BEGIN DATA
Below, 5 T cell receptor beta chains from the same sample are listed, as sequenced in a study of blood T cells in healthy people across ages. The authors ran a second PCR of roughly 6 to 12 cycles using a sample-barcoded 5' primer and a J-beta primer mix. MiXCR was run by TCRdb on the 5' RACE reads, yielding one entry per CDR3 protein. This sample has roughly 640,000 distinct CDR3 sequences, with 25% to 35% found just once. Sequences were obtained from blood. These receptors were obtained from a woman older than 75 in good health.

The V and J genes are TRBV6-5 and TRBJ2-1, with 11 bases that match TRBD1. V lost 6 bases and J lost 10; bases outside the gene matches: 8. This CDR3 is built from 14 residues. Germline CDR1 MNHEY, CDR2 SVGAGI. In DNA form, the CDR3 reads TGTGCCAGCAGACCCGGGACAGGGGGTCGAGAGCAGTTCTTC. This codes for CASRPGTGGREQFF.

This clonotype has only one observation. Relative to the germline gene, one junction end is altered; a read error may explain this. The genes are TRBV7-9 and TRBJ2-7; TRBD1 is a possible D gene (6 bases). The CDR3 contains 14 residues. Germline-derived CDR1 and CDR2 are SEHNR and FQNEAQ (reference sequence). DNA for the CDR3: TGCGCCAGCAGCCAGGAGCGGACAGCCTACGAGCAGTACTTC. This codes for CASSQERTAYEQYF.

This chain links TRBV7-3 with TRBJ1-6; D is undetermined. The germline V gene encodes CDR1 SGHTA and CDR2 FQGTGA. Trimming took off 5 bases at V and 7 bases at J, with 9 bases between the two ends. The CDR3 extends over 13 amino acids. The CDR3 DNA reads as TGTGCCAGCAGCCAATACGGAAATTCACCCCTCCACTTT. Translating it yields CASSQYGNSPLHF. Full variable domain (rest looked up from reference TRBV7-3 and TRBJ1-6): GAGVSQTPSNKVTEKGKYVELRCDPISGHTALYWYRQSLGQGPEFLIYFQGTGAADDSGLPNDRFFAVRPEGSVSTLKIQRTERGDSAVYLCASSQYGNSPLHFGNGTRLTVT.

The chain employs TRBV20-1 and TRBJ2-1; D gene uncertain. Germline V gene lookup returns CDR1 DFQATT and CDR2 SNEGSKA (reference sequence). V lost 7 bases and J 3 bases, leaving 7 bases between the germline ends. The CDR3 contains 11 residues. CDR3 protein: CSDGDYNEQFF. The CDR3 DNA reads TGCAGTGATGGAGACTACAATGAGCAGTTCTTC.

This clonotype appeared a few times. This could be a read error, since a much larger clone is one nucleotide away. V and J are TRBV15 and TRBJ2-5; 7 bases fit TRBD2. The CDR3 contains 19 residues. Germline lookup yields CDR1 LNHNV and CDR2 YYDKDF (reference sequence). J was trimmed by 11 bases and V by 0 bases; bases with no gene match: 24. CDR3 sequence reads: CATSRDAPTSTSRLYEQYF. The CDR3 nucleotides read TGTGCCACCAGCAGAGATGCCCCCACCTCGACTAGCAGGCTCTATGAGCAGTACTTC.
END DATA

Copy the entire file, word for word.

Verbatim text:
Below, 5 T cell receptor beta chains from the same sample are listed, as sequenced in a study of blood T cells in healthy people across ages. The authors ran a second PCR of roughly 6 to 12 cycles using a sample-barcoded 5' primer and a J-beta primer mix. MiXCR was run by TCRdb on the 5' RACE reads, yielding one entry per CDR3 protein. This sample has roughly 640,000 distinct CDR3 sequences, with 25% to 35% found just once. Sequences were obtained from blood. These receptors were obtained from a woman older than 75 in good health.

The V and J genes are TRBV6-5 and TRBJ2-1, with 11 bases that match TRBD1. V lost 6 bases and J lost 10; bases outside the gene matches: 8. This CDR3 is built from 14 residues. Germline CDR1 MNHEY, CDR2 SVGAGI. In DNA form, the CDR3 reads TGTGCCAGCAGACCCGGGACAGGGGGTCGAGAGCAGTTCTTC. This codes for CASRPGTGGREQFF.

This clonotype has only one observation. Relative to the germline gene, one junction end is altered; a read error may explain this. The genes are TRBV7-9 and TRBJ2-7; TRBD1 is a possible D gene (6 bases). The CDR3 contains 14 residues. Germline-derived CDR1 and CDR2 are SEHNR and FQNEAQ (reference sequence). DNA for the CDR3: TGCGCCAGCAGCCAGGAGCGGACAGCCTACGAGCAGTACTTC. This codes for CASSQERTAYEQYF.

This chain links TRBV7-3 with TRBJ1-6; D is undetermined. The germline V gene encodes CDR1 SGHTA and CDR2 FQGTGA. Trimming took off 5 bases at V and 7 bases at J, with 9 bases between the two ends. The CDR3 extends over 13 amino acids. The CDR3 DNA reads as TGTGCCAGCAGCCAATACGGAAATTCACCCCTCCACTTT. Translating it yields CASSQYGNSPLHF. Full variable domain (rest looked up from reference TRBV7-3 and TRBJ1-6): GAGVSQTPSNKVTEKGKYVELRCDPISGHTALYWYRQSLGQGPEFLIYFQGTGAADDSGLPNDRFFAVRPEGSVSTLKIQRTERGDSAVYLCASSQYGNSPLHFGNGTRLTVT.

The chain employs TRBV20-1 and TRBJ2-1; D gene uncertain. Germline V gene lookup returns CDR1 DFQATT and CDR2 SNEGSKA (reference sequence). V lost 7 bases and J 3 bases, leaving 7 bases between the germline ends. The CDR3 contains 11 residues. CDR3 protein: CSDGDYNEQFF. The CDR3 DNA reads TGCAGTGATGGAGACTACAATGAGCAGTTCTTC.

This clonotype appeared a few times. This could be a read error, since a much larger clone is one nucleotide away. V and J are TRBV15 and TRBJ2-5; 7 bases fit TRBD2. The CDR3 contains 19 residues. Germline lookup yields CDR1 LNHNV and CDR2 YYDKDF (reference sequence). J was trimmed by 11 bases and V by 0 bases; bases with no gene match: 24. CDR3 sequence reads: CATSRDAPTSTSRLYEQYF. The CDR3 nucleotides read TGTGCCACCAGCAGAGATGCCCCCACCTCGACTAGCAGGCTCTATGAGCAGTACTTC.